Flow Cytometric Detection of Pathogenic E. coli in Food

Richard B. Raybourne1

1 U.S. Food and Drug Administration, Center for Food Safety and Applied Nutrition Laurel, Maryland
Publication Name:  Current Protocols in Cytometry
Unit Number:  Unit 11.6
DOI:  10.1002/0471142956.cy1106s08
Online Posting Date:  May, 2001
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Abstract

E. coli O157:H7 is one of the more important food pathogens, andrapid, quantitative methods to evaluate foods for the presence of this pathogen are needed. This unit provides exactly that: a very much simplified flow cytometric assay for detection of E. coli O157:H7 in a well established vehicle of infection, ground beef. The method uses commercially available FITC‐conjugated specific antibody to this bacterial serotype. Sample preparation and bacterial enrichment procedures are described. Direct and indirect approaches for quantification of the number of bacteria are given. A key feature of the assay is the reduction in time compared with plate‐counting methods; the tradeoff is a slight reduction in sensitivity. Particularly useful is the simultaneous inclusion of a spiked sample to ensure a positive control. In addition, the unit provides hints on sorting the organisms if desired.

     
 
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Table of Contents

  • Basic Protocol 1: Calibration and Standardization of Flow Cytometry with Conventional Culture Methods to Determine Lower Limit of Detection and to Detect Pathogenic E. coli in a Food Matrix
  • Alternate Protocol 1: Direct Enumeration of E. coli O157:H7 Using Metered Sample Flow
  • Support Protocol 1: Optimization of the Flow Cytometer for Analysis of Bacteria
  • Support Protocol 2: Sorting of Fluorescent E. coli O157:H7
  • Support Protocol 3: Selection of Streptomycin‐Resistant E. coli O157:H7
  • Commentary
  • Literature Cited
  • Figures
     
 
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Materials

Basic Protocol 1: Calibration and Standardization of Flow Cytometry with Conventional Culture Methods to Determine Lower Limit of Detection and to Detect Pathogenic E. coli in a Food Matrix

  Materials
  • Ground beef sample
  • E. coli O157:H7, streptomycin resistant (ATCC #35150; see protocol 5)
  • Enrichment culture (EC) broth (Difco) with 20 µg/ml novobiocin (Difco)
  • Luria‐Bertani broth (Difco)
  • Dulbecco's PBS (Life Technologies)
  • MacConkey sorbitol agar (Difco) containing dihydrostreptomycin or other appropriate antibiotic (Life Technologies)
  • 10 mg/ml trypsin in PBS
  • 0.5% (v/v) Triton X‐100
  • FITC‐labeled rabbit anti–E. coli O157:H7 (Kirkegaard & Perry)
  • ∼106 bead/ml suspension of 10‐µm polystyrene fluorescent beads (Beckman Coulter)
  • Stomacher Model 400 laboratory blender (Seward)
  • 12 × 75–mm polypropylene tubes (Falcon)
  • 50°C water bath
  • 10‐ml plastic syringes with 5‐µm syringe‐tip filters (nylon Swinnex‐type; Fisher)
  • Flow cytometer with 480 to 490 nm excitation beam and log forward light scatter amplification, optimized for analysis of bacteria (see protocol 3)

Alternate Protocol 1: Direct Enumeration of E. coli O157:H7 Using Metered Sample Flow

  • Flow cytometer with metered sample delivery; e.g., Bryte HS (Bio‐Rad)

Support Protocol 1: Optimization of the Flow Cytometer for Analysis of Bacteria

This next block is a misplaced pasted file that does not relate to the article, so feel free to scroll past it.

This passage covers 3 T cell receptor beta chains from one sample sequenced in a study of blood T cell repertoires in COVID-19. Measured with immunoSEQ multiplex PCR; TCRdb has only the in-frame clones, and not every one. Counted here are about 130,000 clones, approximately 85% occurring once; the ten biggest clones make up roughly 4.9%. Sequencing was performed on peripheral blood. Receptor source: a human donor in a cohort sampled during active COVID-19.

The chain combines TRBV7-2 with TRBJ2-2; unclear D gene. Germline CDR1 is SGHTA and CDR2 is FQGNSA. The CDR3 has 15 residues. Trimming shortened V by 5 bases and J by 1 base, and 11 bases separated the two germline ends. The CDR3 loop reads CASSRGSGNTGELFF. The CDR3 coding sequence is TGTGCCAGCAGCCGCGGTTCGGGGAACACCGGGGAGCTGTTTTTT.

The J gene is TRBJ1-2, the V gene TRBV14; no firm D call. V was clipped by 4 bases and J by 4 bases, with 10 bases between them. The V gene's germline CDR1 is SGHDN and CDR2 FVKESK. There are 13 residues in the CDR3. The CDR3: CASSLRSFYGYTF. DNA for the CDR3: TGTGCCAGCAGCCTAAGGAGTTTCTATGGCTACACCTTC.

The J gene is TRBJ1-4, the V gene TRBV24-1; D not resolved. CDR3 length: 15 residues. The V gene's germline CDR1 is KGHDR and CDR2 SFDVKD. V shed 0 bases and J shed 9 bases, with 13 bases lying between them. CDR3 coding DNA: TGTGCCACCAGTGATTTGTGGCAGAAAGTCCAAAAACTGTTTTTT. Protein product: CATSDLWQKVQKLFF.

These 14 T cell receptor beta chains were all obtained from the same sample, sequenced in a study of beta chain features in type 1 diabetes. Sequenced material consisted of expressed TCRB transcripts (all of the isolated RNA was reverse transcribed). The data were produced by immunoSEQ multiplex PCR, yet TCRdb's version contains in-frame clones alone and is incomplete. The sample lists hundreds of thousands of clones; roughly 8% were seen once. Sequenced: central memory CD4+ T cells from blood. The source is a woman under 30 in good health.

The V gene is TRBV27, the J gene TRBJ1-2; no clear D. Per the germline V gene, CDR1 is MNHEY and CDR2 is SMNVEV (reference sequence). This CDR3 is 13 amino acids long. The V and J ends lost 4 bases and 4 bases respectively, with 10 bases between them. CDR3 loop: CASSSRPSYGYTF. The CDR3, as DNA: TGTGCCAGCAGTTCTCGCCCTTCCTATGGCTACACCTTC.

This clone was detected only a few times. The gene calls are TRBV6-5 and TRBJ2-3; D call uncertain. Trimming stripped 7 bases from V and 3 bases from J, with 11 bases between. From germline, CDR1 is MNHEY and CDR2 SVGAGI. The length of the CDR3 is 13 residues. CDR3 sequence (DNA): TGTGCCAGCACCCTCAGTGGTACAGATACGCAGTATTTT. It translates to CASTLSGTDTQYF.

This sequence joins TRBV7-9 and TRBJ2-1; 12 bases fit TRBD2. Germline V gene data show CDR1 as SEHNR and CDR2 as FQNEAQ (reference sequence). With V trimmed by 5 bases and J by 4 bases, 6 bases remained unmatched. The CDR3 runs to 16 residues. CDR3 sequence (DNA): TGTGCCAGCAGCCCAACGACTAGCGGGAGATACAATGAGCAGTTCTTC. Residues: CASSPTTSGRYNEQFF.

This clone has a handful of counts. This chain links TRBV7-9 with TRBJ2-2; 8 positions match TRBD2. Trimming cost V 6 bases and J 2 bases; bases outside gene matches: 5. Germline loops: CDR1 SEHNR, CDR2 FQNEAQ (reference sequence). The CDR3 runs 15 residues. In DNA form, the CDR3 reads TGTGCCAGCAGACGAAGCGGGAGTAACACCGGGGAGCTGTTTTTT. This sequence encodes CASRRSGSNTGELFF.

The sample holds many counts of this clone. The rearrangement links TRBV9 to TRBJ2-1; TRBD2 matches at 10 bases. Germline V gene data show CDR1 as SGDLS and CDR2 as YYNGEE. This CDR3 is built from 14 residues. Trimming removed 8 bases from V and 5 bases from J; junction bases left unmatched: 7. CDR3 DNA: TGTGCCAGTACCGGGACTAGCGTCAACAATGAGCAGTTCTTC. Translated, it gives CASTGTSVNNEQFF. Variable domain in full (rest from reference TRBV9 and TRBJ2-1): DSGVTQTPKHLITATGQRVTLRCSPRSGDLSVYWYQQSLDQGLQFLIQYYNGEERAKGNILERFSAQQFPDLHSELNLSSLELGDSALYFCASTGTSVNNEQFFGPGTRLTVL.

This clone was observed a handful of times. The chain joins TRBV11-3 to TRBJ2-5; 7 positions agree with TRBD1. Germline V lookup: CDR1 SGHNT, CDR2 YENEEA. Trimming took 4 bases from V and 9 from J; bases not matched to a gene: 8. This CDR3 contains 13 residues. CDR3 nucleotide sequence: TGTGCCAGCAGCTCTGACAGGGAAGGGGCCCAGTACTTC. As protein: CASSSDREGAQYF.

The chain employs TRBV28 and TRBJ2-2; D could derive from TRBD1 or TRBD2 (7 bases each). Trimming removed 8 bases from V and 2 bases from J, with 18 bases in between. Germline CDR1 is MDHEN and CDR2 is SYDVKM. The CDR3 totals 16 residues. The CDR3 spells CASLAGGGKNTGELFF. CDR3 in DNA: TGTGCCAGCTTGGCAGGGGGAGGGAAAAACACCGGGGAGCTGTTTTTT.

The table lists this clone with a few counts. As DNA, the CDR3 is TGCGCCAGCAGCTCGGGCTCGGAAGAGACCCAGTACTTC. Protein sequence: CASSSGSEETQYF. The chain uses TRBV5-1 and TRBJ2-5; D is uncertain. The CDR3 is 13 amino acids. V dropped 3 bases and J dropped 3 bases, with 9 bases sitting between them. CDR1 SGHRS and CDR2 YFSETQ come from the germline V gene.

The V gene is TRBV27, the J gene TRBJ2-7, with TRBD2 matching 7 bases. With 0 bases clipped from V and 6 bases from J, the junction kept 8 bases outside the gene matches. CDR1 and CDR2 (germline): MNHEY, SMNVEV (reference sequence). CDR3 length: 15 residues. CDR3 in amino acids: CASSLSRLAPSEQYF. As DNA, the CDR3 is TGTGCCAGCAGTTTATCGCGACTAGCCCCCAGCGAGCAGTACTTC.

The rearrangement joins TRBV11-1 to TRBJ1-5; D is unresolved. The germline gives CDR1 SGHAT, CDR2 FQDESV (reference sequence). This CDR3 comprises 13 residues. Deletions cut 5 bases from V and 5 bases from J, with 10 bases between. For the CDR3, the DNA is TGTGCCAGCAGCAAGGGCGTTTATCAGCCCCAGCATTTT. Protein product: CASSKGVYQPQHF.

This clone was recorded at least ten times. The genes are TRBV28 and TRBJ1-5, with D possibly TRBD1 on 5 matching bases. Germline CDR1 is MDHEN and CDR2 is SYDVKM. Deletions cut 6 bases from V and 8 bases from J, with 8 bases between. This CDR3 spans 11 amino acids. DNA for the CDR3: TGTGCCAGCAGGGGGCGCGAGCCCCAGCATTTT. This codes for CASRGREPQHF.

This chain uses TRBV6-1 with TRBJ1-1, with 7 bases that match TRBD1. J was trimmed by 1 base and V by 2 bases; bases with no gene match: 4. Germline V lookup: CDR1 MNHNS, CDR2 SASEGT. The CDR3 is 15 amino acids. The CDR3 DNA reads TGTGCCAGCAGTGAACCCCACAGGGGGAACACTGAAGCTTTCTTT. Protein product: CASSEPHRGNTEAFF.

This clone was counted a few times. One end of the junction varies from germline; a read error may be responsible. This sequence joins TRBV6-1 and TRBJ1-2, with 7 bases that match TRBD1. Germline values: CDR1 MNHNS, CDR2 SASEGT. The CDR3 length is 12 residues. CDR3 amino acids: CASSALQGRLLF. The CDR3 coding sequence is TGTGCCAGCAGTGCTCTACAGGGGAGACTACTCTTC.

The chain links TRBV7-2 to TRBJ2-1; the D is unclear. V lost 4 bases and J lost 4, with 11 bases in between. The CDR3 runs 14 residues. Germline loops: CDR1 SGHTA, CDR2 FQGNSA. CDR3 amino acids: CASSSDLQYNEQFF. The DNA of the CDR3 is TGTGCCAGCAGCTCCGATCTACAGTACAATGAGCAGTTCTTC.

• Standard laboratory strain (i.e., non‐O157:H7) of E. coli, e.g., K12 (ATCC #10798)
  • Sheath fluid: distilled water or PBS prefiltered through a 0.1‐ to 0.2‐µm‐pore‐size filter

Support Protocol 2: Sorting of Fluorescent E. coli O157:H7

  • Selective and nonselective agar: LB agar (Difco) with and without 500 µg/ml dihydrostreptomycin, respectively
  • Flow cytometer capable of cell sorting
  • Microplate deposition device: e.g., Autoclone (Beckman Coulter)
  • Sterile 96‐well plates (optional)

Support Protocol 3: Selection of Streptomycin‐Resistant E. coli O157:H7

  • Luria‐Bertani (LB) broth (Difco) with 0, 50, and 500 µg/ml dihydrostreptomycin (Life Technologies)
  • Luria‐Bertani (LB) agar plates (Difco) with 50 and 500 µg/ml dihydrostreptomycin
  • Glycerol, sterile
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Figures

Videos

Literature Cited

Literature Cited
   Amann, R.I., Binder, B.J., Olson, R.J., Chisholm, S.W., Devereux, R., and Stahl, D.A. 1990. Combination of 16S rRNA‐targeted oligonucleotide probes with flow cytometry for analyzing mixed microbial populations. Appl. Environ. Microbiol. 56:1919‐1925.
   CAST Task Force. 1994. Foodborne Pathogens: Risks and Consequences. Council for Agricultural Science and Technology. Ames, Iowa.
   Donnelly, C.W. and Baigent, G.J. 1986. Method for flow cytometric detection of Listeria monocytogenes in milk. Appl. Environ. Microbiol. 52:689‐695.
   Food and Drug Administration (FDA) 1995. Bacteriological Analytical Manual, 8th ed. AOAC International, Gaithersburg, Md.
   Fung, D.Y.C. 1994. Rapid methods and automation in food microbiology: A review. Food Rev. Int. 10:357‐375.
   McClelland, R.G. and Pinder, A.C. 1994a. Detection of Salmonella typhimurium in dairy products with flow cytometry and monoclonal antibodies. Appl. Environ. Microbiol. 60:4255‐4262.
   McClelland, R.G. and Pinder, A.C. 1994b. Detection of low levels of specific Salmonella species by fluorescent antibodies and flow cytometry. J. Appl. Bacteriol. 77:440‐447.
   Raybourne, R.B. 1997. Flow cytometry in food microbiology: Detection of Escherichia coli O157:H7. In Food Microbiological Analysis New Technologies. (M.L. Tortorello and S.M. Gendel, eds.) pp. 57‐68, Marcel Dekker, New York.
   Steen, H.B. 1990. Light scattering measurement in an arc lamp‐based flow cytometer. Cytometry 11:223‐230.
   Tortorello, M.L., Reineke, K.F., Stewart, D.S., and Raybourne, R.B. 1998. Comparison of methods for determining the presence of Escherichia coli O157:H7 in apple juice. J. Food Prot. 61:1425‐1430.
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